The recent decision by the United States Supreme Court in Thompson v. Clark, 596 U.S. ____ (2022) has caused considerable concern among police officers and prosecutors. These law enforcement professionals who daily arrest and charge criminal defendants on the basis of probable cause may worry that they are now more vulnerable to malicious prosecution claims when charges are dismissed rather than pursued to trial. However, for those operating within the Ninth Circuit, the decision brought no significant change.
On January 15, 2014, Larry Thompson lived in an apartment in Brooklyn, New York with his now-wife, their one-week-old daughter, and his sister-in-law. The sister-in-law apparently suffered from a mental illness. At around 10:00 p.m., EMTs responded to a 911 call from the sister-in-law alleging that Thompson was sexually abusing his daughter. When the EMTs arrived, Thompson told them no one had called 911. The EMTs left and returned with four uniformed NYPD officers who told Thompson only that they needed to enter the apartment. Thompson told the police officers they could not enter his home without a warrant and stood to block the doorway. A short scuffle ensued, during which Thompson physically resisted the officers’ attempt to enter and they pushed Thomson to the ground and handcuffed him.
After examining the baby and finding red marks, the EMTs took the baby to the hospital for examination. The medical professionals determined the baby merely had diaper rash and found no signs of physical abuse. Meanwhile, the police arrested Thompson on charges of obstruction and resisting arrest. Thompson received medical care for injuries he received during the scuffle and remained in custody for two days. After his arraignment, he was released on his own recognizance.
In April 2014, the prosecution moved to dismiss the charges against Thompson “in the interest of justice.” The trial court granted the motion and dismissed the case. But no one present that day—including Thompson’s Legal Aid attorney—could recall any discussion of specifically why the prosecution moved, and the court granted, the motion to dismiss. Nor was there anything on the hearing transcript that day that provided any clarification.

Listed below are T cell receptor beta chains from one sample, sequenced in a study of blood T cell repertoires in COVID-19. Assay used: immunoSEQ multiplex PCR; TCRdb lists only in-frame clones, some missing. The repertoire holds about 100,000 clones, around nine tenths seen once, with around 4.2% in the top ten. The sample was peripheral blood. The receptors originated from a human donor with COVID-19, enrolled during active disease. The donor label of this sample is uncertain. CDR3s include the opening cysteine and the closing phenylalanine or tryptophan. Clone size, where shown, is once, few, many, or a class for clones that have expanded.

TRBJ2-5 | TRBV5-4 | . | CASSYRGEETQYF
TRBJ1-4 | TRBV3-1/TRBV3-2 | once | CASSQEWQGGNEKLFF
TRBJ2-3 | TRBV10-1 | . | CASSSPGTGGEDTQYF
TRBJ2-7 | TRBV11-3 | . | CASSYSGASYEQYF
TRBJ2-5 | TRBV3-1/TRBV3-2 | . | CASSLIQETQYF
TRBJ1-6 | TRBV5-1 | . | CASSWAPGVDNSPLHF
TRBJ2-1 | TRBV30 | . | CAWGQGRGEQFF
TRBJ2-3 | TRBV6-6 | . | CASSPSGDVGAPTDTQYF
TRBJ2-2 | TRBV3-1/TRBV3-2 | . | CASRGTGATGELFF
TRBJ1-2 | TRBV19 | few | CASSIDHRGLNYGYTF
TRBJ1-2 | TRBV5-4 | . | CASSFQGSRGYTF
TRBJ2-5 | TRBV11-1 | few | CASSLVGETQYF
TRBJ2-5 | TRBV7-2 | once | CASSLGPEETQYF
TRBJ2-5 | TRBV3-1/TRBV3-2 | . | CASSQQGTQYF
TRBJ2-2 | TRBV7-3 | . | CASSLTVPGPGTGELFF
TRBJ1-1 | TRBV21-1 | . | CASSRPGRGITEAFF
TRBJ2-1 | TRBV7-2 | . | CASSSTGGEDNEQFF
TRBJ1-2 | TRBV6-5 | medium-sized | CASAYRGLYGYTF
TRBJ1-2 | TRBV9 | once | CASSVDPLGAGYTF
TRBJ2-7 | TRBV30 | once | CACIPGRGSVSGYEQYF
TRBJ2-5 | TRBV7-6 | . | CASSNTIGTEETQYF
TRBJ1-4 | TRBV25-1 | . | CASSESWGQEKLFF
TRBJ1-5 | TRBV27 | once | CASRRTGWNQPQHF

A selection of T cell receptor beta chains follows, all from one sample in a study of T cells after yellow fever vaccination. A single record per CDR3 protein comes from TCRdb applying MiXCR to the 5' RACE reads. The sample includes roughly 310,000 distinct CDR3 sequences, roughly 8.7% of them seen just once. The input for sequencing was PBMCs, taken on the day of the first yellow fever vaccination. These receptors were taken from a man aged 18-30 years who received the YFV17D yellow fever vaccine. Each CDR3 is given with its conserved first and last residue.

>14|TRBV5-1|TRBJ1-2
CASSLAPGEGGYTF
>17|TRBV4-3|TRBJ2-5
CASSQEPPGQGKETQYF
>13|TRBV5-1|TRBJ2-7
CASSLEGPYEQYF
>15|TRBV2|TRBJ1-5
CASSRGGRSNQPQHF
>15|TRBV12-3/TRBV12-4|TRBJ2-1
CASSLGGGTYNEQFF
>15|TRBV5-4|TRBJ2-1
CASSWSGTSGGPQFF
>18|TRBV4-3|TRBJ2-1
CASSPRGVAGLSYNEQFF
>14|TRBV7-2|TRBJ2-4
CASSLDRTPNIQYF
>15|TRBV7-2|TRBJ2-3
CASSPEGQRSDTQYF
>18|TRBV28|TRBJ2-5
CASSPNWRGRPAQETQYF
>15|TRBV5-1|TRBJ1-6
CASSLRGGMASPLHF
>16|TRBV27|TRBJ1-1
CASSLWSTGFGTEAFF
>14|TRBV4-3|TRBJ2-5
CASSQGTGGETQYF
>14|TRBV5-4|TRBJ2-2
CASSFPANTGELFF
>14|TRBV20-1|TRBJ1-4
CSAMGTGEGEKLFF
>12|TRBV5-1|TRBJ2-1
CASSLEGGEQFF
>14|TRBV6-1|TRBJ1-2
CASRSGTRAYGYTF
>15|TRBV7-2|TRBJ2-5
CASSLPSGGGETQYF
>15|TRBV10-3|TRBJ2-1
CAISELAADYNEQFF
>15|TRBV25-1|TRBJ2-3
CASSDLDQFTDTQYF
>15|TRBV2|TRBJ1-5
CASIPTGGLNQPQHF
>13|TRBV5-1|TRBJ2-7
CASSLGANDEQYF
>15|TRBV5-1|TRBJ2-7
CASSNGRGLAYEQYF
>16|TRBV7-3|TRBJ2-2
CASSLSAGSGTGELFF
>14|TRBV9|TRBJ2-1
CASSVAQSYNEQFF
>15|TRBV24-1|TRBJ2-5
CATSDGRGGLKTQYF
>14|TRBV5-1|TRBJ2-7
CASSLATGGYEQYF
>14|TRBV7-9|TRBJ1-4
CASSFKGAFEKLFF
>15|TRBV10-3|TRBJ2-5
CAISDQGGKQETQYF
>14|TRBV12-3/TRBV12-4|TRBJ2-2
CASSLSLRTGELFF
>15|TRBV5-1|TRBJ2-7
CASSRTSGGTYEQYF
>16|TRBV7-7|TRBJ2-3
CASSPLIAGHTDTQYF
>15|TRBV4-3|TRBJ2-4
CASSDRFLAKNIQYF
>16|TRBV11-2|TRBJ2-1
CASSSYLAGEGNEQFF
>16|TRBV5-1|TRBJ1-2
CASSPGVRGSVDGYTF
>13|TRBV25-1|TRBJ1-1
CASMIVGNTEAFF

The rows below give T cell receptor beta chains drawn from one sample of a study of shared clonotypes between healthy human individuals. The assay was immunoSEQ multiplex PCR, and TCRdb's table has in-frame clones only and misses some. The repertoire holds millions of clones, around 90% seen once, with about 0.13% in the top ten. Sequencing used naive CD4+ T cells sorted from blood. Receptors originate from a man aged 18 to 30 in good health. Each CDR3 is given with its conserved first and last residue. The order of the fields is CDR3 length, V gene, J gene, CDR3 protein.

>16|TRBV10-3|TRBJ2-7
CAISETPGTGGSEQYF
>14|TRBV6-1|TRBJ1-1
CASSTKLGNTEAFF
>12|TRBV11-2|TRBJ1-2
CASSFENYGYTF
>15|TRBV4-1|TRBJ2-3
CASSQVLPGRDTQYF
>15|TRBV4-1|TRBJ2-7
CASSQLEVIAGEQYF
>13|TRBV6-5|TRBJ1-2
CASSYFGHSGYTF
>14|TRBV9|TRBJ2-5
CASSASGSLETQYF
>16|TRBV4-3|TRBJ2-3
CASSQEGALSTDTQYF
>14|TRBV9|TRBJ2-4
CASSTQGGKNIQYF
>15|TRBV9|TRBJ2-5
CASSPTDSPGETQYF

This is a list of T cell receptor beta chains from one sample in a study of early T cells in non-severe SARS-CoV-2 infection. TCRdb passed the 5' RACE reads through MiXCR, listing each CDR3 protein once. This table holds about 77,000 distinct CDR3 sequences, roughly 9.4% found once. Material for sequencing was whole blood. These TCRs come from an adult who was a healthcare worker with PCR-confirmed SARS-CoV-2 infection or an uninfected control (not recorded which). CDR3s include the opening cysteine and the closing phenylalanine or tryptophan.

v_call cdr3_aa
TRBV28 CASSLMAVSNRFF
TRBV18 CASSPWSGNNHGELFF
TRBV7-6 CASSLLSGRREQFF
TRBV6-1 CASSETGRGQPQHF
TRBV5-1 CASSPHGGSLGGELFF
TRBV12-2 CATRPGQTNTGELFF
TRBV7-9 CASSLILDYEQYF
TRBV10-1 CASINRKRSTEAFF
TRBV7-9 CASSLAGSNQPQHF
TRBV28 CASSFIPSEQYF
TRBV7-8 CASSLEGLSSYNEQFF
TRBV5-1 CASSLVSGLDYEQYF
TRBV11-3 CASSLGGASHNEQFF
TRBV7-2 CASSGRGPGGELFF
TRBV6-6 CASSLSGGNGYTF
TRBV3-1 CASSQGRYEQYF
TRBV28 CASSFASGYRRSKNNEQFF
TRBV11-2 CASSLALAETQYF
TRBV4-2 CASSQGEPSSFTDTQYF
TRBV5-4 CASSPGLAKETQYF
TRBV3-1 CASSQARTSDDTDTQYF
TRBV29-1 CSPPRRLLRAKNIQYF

Thompson subsequently sued the four NYPD officers involved in entering his home and arresting him, alleging violation of his civil rights pursuant to 42 U.S.C. § 1983. Thompson’s claims against the officers included unlawful entry, false arrest, and malicious prosecution.
After a jury trial, the federal district court granted the officers’ request for judgment as a matter of law on Thompson’s claim for malicious prosecution. After issuing judgment, the district court called upon the Second Circuit Court of Appeals to reverse its precedent that required the district court to dismiss Thompson’s malicious prosecution claim. Because under Second Circuit precedent, Thompson had to show not merely that his criminal prosecution ended without a conviction, but also with some affirmative indication of his innocence. But the Second Circuit chose to adhere to its precedent and affirmed the dismissal of Thompson’s malicious prosecution claim.
The Supreme Court accepted review of the case to resolve a split in the circuits concerning how the so-called “favorable termination” requirement should be interpreted.
The Decision and Its Impact
The Supreme Court first held that its precedent allowed Thompson to bring a Section 1983 malicious prosecution claim under the Fourth Amendment to the extent that the officers’ actions caused Thompson to be seized (i.e., arrested and charged with a crime) without probable cause.
Next, the Court held that a plaintiff in a Section 1983 malicious prosecution lawsuit is not required to show that his criminal prosecution ended with an affirmative indication of his innocence. Rather, a plaintiff only needs to show “that his prosecution ended without a conviction.”
At first blush, this decision appears to expand police and prosecutor exposure to malicious prosecution lawsuits. However, the essential element of a malicious prosecution claim—that the criminal prosecution was initiated without probable cause—remains unchanged. The Court expressly reminded lower courts that “officers are still protected by the requirement that the plaintiff show the absence of probable cause and by qualified immunity.” The Court also declined to rule on whether a plaintiff must show that officers or prosecutors acted with actual malice or other ill intent, leaving this open as a possible defense. Thus, there remain difficult hurdles for a malicious prosecution plaintiff to overcome. These significantly limit legal exposure for officers and prosecutors acting in good faith.
Despite the significance of the Thompson decision, most federal appellate courts—including the Ninth Circuit—had already adopted this more lenient “favorable termination” rule. So, there is no need for alarm.
Indeed, for most of our clients, this decision does not make any significant change. The Court essentially endorsed the standard that the Ninth Circuit has long applied to malicious prosecution lawsuits. (See, e.g., Usher v. City of Los Angeles, 828 F.2d 556 (9th Cir. 1987) [holding a malicious prosecution claim could be stated where criminal charges were dismissed for lack of evidence]; and Roberts v. City of Fairbanks, 947 F.3d 1191 (9th Cir. 2020) [holding the “favorable termination” rule does not necessarily require the plaintiff to show that his criminal prosecution ended with an affirmative indication of his innocence].)
The takeaway is that officers and prosecutors should continue to fairly and appropriately enforce the laws. If probable causes exists, then arrest and prosecution will be defensible in a later Section 1983 malicious prosecution lawsuit.